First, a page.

Cork, Ireland

St. Patrick’s Day parades, festivals, and excessive beer drinking may be over, but Ireland is still very much on your mind. The beginning of spring, when the trees are budding and the morning air is still crisp, is actually the perfect time to visit Cork. After weeks of rain, the Emerald Isle’s third-largest city looks refreshed and rejuvenated along the River Lee near the southern coast. Now would you like to start your Irish vacation on a classic or modern note?

Photo: Hayfield Manor Hotel
Photo: Hayfield Manor Hotel

Cork has a fascinating and tragic history. It was established as a monastic settlement in the 6th century, expanded into a Norse trading port, and eventually charted by the Lord of Ireland. Then the Black Death wiped out half of the town in 1349, and the British Black and Tans burned down most of the city during the Irish War of Independence. Georgian-style buildings and an accent different from the rest of the country remain to this day.

To get a feel for the city’s history, stay at an estate that once belonged to Cork merchants. Hayfield Manor Hotel is surrounded by private walled gardens near University College Cork. The family owned boutique hotel is known for its personalized service and returning guests. The Old World vibe is immediately apparent throughout the hotel. Striped wallpaper fills your spacious bedroom. Antiques and leather sofas decorate the Library. Finger sandwiches, scones with clotted cream, and tea from silver teapots are served during afternoon tea. While a fireplace and flickering candles welcome you to the elegant Orchids Restaurant at dinnertime. You’ll feel right at home at Hayfield Manor.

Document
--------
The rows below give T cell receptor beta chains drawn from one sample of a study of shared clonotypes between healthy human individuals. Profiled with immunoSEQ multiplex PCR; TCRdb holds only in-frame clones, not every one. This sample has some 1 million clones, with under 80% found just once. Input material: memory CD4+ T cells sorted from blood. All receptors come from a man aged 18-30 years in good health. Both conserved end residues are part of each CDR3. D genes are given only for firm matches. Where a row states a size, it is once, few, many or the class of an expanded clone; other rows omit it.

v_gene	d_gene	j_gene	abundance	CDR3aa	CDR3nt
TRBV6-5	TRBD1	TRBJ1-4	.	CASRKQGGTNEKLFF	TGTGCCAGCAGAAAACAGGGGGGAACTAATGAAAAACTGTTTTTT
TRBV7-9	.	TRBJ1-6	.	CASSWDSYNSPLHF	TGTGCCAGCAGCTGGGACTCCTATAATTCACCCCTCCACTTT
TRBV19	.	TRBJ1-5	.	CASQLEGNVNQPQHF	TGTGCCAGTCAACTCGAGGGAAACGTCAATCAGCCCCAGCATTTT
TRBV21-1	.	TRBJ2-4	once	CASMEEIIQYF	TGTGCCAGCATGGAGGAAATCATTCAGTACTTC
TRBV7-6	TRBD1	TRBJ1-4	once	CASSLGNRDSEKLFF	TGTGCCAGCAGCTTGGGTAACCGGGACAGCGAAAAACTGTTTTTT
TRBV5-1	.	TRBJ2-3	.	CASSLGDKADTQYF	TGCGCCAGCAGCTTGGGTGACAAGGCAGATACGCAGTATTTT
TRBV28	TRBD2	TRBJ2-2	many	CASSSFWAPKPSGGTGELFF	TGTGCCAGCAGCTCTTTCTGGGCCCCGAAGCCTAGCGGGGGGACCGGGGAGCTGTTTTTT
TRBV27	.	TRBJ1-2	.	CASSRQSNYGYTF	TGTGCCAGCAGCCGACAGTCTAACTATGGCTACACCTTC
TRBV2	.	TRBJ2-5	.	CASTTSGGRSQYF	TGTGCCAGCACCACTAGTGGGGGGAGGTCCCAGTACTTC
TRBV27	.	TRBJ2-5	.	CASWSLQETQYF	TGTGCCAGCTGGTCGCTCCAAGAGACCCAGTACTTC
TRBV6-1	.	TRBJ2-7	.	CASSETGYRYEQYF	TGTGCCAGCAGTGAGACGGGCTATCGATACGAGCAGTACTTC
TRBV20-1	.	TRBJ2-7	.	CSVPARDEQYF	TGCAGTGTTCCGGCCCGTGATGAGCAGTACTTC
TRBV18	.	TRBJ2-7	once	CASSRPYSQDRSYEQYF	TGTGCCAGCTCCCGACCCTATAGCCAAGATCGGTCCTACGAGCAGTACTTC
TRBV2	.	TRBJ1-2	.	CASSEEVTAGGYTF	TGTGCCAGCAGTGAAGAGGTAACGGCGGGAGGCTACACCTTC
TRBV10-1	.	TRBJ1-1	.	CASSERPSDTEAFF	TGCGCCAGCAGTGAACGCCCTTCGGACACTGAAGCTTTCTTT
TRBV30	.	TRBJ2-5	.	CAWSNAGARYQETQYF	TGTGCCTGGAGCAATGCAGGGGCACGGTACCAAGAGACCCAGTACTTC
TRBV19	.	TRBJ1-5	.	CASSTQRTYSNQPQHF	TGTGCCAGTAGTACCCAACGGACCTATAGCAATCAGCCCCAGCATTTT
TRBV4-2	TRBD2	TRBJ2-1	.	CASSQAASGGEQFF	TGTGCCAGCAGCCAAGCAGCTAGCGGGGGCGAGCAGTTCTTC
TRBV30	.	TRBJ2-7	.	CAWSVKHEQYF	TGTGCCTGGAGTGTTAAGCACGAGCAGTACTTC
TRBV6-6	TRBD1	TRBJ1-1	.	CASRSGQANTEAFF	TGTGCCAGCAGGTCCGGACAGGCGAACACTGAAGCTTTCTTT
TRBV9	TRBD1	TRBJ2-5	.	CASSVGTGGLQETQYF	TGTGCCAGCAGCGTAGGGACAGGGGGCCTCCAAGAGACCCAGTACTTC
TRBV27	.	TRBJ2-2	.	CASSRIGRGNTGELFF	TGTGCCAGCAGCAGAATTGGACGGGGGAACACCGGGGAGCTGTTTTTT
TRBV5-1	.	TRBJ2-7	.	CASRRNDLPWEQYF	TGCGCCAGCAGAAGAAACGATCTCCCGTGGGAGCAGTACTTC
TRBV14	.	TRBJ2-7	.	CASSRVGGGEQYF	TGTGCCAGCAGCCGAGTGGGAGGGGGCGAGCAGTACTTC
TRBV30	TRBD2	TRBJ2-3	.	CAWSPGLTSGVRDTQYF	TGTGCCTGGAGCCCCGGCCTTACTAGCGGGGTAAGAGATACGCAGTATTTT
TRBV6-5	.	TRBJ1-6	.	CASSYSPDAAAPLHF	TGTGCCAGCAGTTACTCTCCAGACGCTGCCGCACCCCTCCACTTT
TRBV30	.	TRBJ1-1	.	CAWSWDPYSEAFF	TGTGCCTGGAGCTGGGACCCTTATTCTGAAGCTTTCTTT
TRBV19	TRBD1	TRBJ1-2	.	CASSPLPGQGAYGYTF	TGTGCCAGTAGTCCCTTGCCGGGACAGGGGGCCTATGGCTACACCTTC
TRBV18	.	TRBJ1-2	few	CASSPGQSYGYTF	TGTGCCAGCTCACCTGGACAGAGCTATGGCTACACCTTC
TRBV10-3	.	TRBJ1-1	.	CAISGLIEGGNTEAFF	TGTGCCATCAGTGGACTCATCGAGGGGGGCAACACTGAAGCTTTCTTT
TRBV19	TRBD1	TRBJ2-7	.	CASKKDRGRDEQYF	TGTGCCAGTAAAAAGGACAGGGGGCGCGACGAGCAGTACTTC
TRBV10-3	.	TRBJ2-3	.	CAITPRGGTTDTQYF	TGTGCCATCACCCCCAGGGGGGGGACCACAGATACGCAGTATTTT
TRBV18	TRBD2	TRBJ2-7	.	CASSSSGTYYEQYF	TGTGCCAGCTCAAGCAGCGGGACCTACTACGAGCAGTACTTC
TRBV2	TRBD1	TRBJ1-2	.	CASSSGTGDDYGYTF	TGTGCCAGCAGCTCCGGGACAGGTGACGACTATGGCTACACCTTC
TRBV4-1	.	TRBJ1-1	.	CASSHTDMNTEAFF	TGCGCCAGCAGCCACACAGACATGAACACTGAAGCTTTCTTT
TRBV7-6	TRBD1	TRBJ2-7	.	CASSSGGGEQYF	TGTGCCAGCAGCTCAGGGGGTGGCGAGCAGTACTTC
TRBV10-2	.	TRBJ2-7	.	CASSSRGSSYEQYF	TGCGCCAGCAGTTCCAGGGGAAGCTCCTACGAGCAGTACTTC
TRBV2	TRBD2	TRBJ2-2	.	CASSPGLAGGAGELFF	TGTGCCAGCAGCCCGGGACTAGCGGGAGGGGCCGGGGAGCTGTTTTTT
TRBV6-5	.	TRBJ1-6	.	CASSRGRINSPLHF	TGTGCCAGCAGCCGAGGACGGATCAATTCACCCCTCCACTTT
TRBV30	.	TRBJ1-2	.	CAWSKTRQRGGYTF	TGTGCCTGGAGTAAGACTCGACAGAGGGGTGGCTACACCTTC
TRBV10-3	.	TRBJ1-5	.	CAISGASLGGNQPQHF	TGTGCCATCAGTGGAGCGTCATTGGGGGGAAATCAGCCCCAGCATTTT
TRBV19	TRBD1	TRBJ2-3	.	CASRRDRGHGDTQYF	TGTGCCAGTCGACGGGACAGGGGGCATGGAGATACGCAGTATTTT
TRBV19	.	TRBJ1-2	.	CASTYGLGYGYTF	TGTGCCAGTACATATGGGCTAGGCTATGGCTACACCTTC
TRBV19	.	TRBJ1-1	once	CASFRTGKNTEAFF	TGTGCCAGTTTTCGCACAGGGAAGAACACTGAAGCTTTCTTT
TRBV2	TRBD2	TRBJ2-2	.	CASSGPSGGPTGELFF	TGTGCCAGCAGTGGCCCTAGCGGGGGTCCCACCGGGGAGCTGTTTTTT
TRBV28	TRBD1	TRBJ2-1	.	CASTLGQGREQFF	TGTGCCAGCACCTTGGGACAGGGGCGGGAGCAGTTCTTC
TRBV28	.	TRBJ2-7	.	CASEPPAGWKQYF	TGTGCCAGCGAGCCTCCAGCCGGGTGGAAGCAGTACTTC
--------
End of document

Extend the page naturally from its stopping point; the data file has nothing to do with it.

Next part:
Photo: Doyle Collection

The other side of Cork is modern and exciting. In 2005, the city was named a European Capital of Culture. The music, art, and design scene has only expanded since then. Jazz and film festivals overflow onto the streets during the summer, while art galleries keep popping up in unexpected places.

If this is more your scene, then the River Lee is your hotel in Cork. The contemporary hotel, with a glass facade, sits along the river near Saint Fin Barre’s Cathedral. You’re welcomed into the lobby with purple couches and expansive views of the river. A huge picture window is also in your room, which features a duck-down duvet and heated floors for still-crisp nights. Fresh fruit smoothies are served at the Juicery. The Weir Rooms features seasonal, locally sourced ingredients. But it’s the Terrace on the Weir where you’ll spend most of your time. The waterside terrace is littered with comfortable couches, wooden tables, and Donegal tweed blankets. Locally crafted beer, like a Blarney Blonde, pairs perfectly with Toons Bridge mozzarella burrata with roasted tomatoes. Plus the Ballycotton seafood chowder will surely take away any lingering chill.

Unfortunately, it doesn’t seem like this makes your trip planning any easier. Instead of helping you decide where to stay in Cork, you’re now torn between two very different, but very relaxing, hotels. Your first spring trip might have just been extended.

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